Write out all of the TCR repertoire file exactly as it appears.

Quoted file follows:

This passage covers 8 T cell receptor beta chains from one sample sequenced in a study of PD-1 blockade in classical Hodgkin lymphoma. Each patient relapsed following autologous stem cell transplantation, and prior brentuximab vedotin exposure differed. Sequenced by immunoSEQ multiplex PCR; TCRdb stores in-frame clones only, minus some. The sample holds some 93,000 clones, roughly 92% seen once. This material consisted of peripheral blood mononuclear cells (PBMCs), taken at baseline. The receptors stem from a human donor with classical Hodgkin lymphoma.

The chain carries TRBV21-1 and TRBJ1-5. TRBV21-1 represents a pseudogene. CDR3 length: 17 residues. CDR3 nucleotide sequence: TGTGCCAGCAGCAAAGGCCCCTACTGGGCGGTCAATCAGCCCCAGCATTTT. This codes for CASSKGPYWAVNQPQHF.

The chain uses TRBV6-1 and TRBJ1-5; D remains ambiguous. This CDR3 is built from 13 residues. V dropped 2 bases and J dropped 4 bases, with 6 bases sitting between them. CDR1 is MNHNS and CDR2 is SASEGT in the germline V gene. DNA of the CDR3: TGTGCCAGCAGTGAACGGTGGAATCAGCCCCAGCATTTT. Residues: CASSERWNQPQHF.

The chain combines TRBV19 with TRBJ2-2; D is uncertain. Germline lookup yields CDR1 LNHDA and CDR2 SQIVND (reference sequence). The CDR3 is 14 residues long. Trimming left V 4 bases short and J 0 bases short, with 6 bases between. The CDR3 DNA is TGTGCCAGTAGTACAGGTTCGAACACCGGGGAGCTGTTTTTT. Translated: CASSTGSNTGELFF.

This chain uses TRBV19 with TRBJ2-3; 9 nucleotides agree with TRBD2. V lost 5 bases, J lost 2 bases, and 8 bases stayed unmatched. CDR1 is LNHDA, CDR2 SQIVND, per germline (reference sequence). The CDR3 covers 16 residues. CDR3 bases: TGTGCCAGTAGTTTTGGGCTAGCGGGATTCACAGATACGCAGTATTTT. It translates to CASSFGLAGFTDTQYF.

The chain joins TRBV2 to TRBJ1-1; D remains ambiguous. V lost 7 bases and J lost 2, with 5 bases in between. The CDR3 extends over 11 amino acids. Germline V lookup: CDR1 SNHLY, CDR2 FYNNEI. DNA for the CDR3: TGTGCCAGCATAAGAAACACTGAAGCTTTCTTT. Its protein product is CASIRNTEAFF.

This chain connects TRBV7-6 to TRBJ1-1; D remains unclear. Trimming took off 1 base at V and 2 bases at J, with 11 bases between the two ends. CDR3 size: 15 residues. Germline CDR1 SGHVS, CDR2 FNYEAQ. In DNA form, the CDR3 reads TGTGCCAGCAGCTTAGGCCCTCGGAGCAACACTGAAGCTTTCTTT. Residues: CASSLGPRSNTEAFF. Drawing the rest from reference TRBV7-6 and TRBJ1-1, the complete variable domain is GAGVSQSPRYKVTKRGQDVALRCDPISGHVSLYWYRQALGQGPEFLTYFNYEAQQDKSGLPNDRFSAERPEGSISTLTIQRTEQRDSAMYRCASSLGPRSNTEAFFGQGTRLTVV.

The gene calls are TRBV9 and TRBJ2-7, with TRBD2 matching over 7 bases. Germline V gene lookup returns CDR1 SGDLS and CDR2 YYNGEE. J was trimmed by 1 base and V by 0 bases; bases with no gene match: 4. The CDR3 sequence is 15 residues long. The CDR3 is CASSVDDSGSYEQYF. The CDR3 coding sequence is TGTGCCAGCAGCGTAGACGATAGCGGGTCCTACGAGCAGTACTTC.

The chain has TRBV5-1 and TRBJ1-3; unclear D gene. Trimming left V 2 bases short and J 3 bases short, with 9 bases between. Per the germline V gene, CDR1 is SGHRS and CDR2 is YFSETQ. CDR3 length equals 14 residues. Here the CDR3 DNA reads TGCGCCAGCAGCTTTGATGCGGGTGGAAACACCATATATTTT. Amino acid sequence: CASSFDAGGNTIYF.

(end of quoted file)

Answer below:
This passage covers 8 T cell receptor beta chains from one sample sequenced in a study of PD-1 blockade in classical Hodgkin lymphoma. Each patient relapsed following autologous stem cell transplantation, and prior brentuximab vedotin exposure differed. Sequenced by immunoSEQ multiplex PCR; TCRdb stores in-frame clones only, minus some. The sample holds some 93,000 clones, roughly 92% seen once. This material consisted of peripheral blood mononuclear cells (PBMCs), taken at baseline. The receptors stem from a human donor with classical Hodgkin lymphoma.

The chain carries TRBV21-1 and TRBJ1-5. TRBV21-1 represents a pseudogene. CDR3 length: 17 residues. CDR3 nucleotide sequence: TGTGCCAGCAGCAAAGGCCCCTACTGGGCGGTCAATCAGCCCCAGCATTTT. This codes for CASSKGPYWAVNQPQHF.

The chain uses TRBV6-1 and TRBJ1-5; D remains ambiguous. This CDR3 is built from 13 residues. V dropped 2 bases and J dropped 4 bases, with 6 bases sitting between them. CDR1 is MNHNS and CDR2 is SASEGT in the germline V gene. DNA of the CDR3: TGTGCCAGCAGTGAACGGTGGAATCAGCCCCAGCATTTT. Residues: CASSERWNQPQHF.

The chain combines TRBV19 with TRBJ2-2; D is uncertain. Germline lookup yields CDR1 LNHDA and CDR2 SQIVND (reference sequence). The CDR3 is 14 residues long. Trimming left V 4 bases short and J 0 bases short, with 6 bases between. The CDR3 DNA is TGTGCCAGTAGTACAGGTTCGAACACCGGGGAGCTGTTTTTT. Translated: CASSTGSNTGELFF.

This chain uses TRBV19 with TRBJ2-3; 9 nucleotides agree with TRBD2. V lost 5 bases, J lost 2 bases, and 8 bases stayed unmatched. CDR1 is LNHDA, CDR2 SQIVND, per germline (reference sequence). The CDR3 covers 16 residues. CDR3 bases: TGTGCCAGTAGTTTTGGGCTAGCGGGATTCACAGATACGCAGTATTTT. It translates to CASSFGLAGFTDTQYF.

The chain joins TRBV2 to TRBJ1-1; D remains ambiguous. V lost 7 bases and J lost 2, with 5 bases in between. The CDR3 extends over 11 amino acids. Germline V lookup: CDR1 SNHLY, CDR2 FYNNEI. DNA for the CDR3: TGTGCCAGCATAAGAAACACTGAAGCTTTCTTT. Its protein product is CASIRNTEAFF.

This chain connects TRBV7-6 to TRBJ1-1; D remains unclear. Trimming took off 1 base at V and 2 bases at J, with 11 bases between the two ends. CDR3 size: 15 residues. Germline CDR1 SGHVS, CDR2 FNYEAQ. In DNA form, the CDR3 reads TGTGCCAGCAGCTTAGGCCCTCGGAGCAACACTGAAGCTTTCTTT. Residues: CASSLGPRSNTEAFF. Drawing the rest from reference TRBV7-6 and TRBJ1-1, the complete variable domain is GAGVSQSPRYKVTKRGQDVALRCDPISGHVSLYWYRQALGQGPEFLTYFNYEAQQDKSGLPNDRFSAERPEGSISTLTIQRTEQRDSAMYRCASSLGPRSNTEAFFGQGTRLTVV.

The gene calls are TRBV9 and TRBJ2-7, with TRBD2 matching over 7 bases. Germline V gene lookup returns CDR1 SGDLS and CDR2 YYNGEE. J was trimmed by 1 base and V by 0 bases; bases with no gene match: 4. The CDR3 sequence is 15 residues long. The CDR3 is CASSVDDSGSYEQYF. The CDR3 coding sequence is TGTGCCAGCAGCGTAGACGATAGCGGGTCCTACGAGCAGTACTTC.

The chain has TRBV5-1 and TRBJ1-3; unclear D gene. Trimming left V 2 bases short and J 3 bases short, with 9 bases between. Per the germline V gene, CDR1 is SGHRS and CDR2 is YFSETQ. CDR3 length equals 14 residues. Here the CDR3 DNA reads TGCGCCAGCAGCTTTGATGCGGGTGGAAACACCATATATTTT. Amino acid sequence: CASSFDAGGNTIYF.